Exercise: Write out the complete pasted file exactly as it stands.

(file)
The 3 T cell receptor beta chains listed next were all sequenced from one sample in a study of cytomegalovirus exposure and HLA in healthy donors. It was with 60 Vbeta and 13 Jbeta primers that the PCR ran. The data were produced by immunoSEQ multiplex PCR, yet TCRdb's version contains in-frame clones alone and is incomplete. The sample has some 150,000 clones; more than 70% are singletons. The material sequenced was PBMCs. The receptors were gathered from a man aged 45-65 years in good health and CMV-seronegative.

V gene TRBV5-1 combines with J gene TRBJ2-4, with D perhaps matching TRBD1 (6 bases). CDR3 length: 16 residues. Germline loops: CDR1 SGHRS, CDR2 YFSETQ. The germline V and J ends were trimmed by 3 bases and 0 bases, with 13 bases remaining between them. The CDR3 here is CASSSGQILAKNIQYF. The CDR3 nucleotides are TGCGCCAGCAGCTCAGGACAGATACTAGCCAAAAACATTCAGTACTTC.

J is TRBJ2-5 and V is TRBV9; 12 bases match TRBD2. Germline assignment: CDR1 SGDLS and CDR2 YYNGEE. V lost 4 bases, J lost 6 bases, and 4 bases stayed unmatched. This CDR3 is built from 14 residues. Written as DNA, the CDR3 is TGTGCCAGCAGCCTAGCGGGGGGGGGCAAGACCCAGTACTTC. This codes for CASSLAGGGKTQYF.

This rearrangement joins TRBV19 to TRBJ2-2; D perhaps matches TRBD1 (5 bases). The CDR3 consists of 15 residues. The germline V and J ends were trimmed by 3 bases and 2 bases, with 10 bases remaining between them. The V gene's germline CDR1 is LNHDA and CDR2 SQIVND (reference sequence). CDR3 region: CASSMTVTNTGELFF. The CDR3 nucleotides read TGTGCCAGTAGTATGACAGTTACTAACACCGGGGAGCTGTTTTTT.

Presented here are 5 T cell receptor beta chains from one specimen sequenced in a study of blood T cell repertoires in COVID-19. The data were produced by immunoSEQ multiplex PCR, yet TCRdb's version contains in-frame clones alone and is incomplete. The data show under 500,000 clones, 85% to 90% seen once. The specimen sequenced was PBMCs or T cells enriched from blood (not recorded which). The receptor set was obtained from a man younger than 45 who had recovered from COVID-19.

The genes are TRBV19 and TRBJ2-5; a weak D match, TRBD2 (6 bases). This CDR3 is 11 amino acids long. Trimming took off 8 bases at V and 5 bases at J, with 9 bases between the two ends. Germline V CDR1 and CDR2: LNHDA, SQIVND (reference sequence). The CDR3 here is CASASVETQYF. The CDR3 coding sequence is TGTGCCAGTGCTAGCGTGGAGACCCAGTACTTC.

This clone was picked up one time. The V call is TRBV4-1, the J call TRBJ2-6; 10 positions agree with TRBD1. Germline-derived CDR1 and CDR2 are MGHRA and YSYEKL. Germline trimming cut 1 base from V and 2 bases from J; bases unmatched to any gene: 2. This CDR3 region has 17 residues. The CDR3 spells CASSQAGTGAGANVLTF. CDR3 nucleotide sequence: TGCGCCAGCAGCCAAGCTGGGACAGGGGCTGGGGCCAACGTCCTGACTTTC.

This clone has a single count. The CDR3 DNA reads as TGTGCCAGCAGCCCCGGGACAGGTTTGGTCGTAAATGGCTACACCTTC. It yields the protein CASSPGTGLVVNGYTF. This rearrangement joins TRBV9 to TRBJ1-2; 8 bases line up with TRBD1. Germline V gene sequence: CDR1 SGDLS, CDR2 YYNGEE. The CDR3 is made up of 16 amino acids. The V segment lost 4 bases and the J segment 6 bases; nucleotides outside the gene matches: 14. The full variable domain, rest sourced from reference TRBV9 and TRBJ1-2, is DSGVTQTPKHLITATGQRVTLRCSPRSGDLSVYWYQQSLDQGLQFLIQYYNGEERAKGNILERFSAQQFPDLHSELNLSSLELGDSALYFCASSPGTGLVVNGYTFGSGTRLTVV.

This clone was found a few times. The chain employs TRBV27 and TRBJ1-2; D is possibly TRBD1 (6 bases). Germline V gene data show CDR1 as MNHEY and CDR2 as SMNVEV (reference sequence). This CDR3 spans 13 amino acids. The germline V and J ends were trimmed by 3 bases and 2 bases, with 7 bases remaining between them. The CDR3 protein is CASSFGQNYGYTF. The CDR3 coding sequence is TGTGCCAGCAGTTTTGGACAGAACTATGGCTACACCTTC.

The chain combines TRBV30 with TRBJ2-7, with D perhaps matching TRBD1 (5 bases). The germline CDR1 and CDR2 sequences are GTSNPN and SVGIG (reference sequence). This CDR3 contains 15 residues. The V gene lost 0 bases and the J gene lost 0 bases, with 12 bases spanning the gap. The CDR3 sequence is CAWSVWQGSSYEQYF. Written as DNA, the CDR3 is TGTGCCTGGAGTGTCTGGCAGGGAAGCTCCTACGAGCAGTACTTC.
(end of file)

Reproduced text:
The 3 T cell receptor beta chains listed next were all sequenced from one sample in a study of cytomegalovirus exposure and HLA in healthy donors. It was with 60 Vbeta and 13 Jbeta primers that the PCR ran. The data were produced by immunoSEQ multiplex PCR, yet TCRdb's version contains in-frame clones alone and is incomplete. The sample has some 150,000 clones; more than 70% are singletons. The material sequenced was PBMCs. The receptors were gathered from a man aged 45-65 years in good health and CMV-seronegative.

V gene TRBV5-1 combines with J gene TRBJ2-4, with D perhaps matching TRBD1 (6 bases). CDR3 length: 16 residues. Germline loops: CDR1 SGHRS, CDR2 YFSETQ. The germline V and J ends were trimmed by 3 bases and 0 bases, with 13 bases remaining between them. The CDR3 here is CASSSGQILAKNIQYF. The CDR3 nucleotides are TGCGCCAGCAGCTCAGGACAGATACTAGCCAAAAACATTCAGTACTTC.

J is TRBJ2-5 and V is TRBV9; 12 bases match TRBD2. Germline assignment: CDR1 SGDLS and CDR2 YYNGEE. V lost 4 bases, J lost 6 bases, and 4 bases stayed unmatched. This CDR3 is built from 14 residues. Written as DNA, the CDR3 is TGTGCCAGCAGCCTAGCGGGGGGGGGCAAGACCCAGTACTTC. This codes for CASSLAGGGKTQYF.

This rearrangement joins TRBV19 to TRBJ2-2; D perhaps matches TRBD1 (5 bases). The CDR3 consists of 15 residues. The germline V and J ends were trimmed by 3 bases and 2 bases, with 10 bases remaining between them. The V gene's germline CDR1 is LNHDA and CDR2 SQIVND (reference sequence). CDR3 region: CASSMTVTNTGELFF. The CDR3 nucleotides read TGTGCCAGTAGTATGACAGTTACTAACACCGGGGAGCTGTTTTTT.

Presented here are 5 T cell receptor beta chains from one specimen sequenced in a study of blood T cell repertoires in COVID-19. The data were produced by immunoSEQ multiplex PCR, yet TCRdb's version contains in-frame clones alone and is incomplete. The data show under 500,000 clones, 85% to 90% seen once. The specimen sequenced was PBMCs or T cells enriched from blood (not recorded which). The receptor set was obtained from a man younger than 45 who had recovered from COVID-19.

The genes are TRBV19 and TRBJ2-5; a weak D match, TRBD2 (6 bases). This CDR3 is 11 amino acids long. Trimming took off 8 bases at V and 5 bases at J, with 9 bases between the two ends. Germline V CDR1 and CDR2: LNHDA, SQIVND (reference sequence). The CDR3 here is CASASVETQYF. The CDR3 coding sequence is TGTGCCAGTGCTAGCGTGGAGACCCAGTACTTC.

This clone was picked up one time. The V call is TRBV4-1, the J call TRBJ2-6; 10 positions agree with TRBD1. Germline-derived CDR1 and CDR2 are MGHRA and YSYEKL. Germline trimming cut 1 base from V and 2 bases from J; bases unmatched to any gene: 2. This CDR3 region has 17 residues. The CDR3 spells CASSQAGTGAGANVLTF. CDR3 nucleotide sequence: TGCGCCAGCAGCCAAGCTGGGACAGGGGCTGGGGCCAACGTCCTGACTTTC.

This clone has a single count. The CDR3 DNA reads as TGTGCCAGCAGCCCCGGGACAGGTTTGGTCGTAAATGGCTACACCTTC. It yields the protein CASSPGTGLVVNGYTF. This rearrangement joins TRBV9 to TRBJ1-2; 8 bases line up with TRBD1. Germline V gene sequence: CDR1 SGDLS, CDR2 YYNGEE. The CDR3 is made up of 16 amino acids. The V segment lost 4 bases and the J segment 6 bases; nucleotides outside the gene matches: 14. The full variable domain, rest sourced from reference TRBV9 and TRBJ1-2, is DSGVTQTPKHLITATGQRVTLRCSPRSGDLSVYWYQQSLDQGLQFLIQYYNGEERAKGNILERFSAQQFPDLHSELNLSSLELGDSALYFCASSPGTGLVVNGYTFGSGTRLTVV.

This clone was found a few times. The chain employs TRBV27 and TRBJ1-2; D is possibly TRBD1 (6 bases). Germline V gene data show CDR1 as MNHEY and CDR2 as SMNVEV (reference sequence). This CDR3 spans 13 amino acids. The germline V and J ends were trimmed by 3 bases and 2 bases, with 7 bases remaining between them. The CDR3 protein is CASSFGQNYGYTF. The CDR3 coding sequence is TGTGCCAGCAGTTTTGGACAGAACTATGGCTACACCTTC.

The chain combines TRBV30 with TRBJ2-7, with D perhaps matching TRBD1 (5 bases). The germline CDR1 and CDR2 sequences are GTSNPN and SVGIG (reference sequence). This CDR3 contains 15 residues. The V gene lost 0 bases and the J gene lost 0 bases, with 12 bases spanning the gap. The CDR3 sequence is CAWSVWQGSSYEQYF. Written as DNA, the CDR3 is TGTGCCTGGAGTGTCTGGCAGGGAAGCTCCTACGAGCAGTACTTC.